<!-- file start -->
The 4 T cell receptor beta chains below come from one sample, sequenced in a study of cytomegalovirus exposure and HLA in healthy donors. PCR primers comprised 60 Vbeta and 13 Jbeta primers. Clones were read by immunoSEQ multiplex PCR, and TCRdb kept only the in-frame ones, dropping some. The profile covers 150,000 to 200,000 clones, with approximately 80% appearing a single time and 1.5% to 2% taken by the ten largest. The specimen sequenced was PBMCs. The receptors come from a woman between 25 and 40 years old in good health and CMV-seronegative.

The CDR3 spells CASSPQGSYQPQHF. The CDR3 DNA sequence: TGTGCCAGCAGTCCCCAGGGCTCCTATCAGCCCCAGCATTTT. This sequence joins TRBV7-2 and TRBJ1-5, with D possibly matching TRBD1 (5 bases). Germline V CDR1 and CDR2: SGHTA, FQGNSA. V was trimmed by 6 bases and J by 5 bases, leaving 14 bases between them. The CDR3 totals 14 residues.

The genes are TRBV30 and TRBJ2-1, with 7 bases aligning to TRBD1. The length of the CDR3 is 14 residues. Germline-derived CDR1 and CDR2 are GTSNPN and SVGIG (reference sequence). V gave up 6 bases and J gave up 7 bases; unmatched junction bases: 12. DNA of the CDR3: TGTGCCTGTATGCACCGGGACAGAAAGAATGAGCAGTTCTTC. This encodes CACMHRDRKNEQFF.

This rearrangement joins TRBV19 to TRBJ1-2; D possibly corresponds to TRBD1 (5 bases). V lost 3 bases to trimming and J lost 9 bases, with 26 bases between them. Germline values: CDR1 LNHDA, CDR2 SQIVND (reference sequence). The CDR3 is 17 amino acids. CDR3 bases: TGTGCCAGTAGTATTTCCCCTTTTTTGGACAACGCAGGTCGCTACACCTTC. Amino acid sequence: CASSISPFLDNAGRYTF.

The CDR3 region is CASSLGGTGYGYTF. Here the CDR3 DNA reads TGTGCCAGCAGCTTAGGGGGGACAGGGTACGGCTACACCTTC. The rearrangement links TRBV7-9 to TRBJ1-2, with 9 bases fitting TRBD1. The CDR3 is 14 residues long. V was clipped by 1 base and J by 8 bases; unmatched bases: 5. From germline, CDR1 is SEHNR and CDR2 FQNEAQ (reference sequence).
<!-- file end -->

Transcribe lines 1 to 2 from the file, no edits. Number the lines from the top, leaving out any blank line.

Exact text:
The 4 T cell receptor beta chains below come from one sample, sequenced in a study of cytomegalovirus exposure and HLA in healthy donors. PCR primers comprised 60 Vbeta and 13 Jbeta primers. Clones were read by immunoSEQ multiplex PCR, and TCRdb kept only the in-frame ones, dropping some. The profile covers 150,000 to 200,000 clones, with approximately 80% appearing a single time and 1.5% to 2% taken by the ten largest. The specimen sequenced was PBMCs. The receptors come from a woman between 25 and 40 years old in good health and CMV-seronegative.

The CDR3 spells CASSPQGSYQPQHF. The CDR3 DNA sequence: TGTGCCAGCAGTCCCCAGGGCTCCTATCAGCCCCAGCATTTT. This sequence joins TRBV7-2 and TRBJ1-5, with D possibly matching TRBD1 (5 bases). Germline V CDR1 and CDR2: SGHTA, FQGNSA. V was trimmed by 6 bases and J by 5 bases, leaving 14 bases between them. The CDR3 totals 14 residues.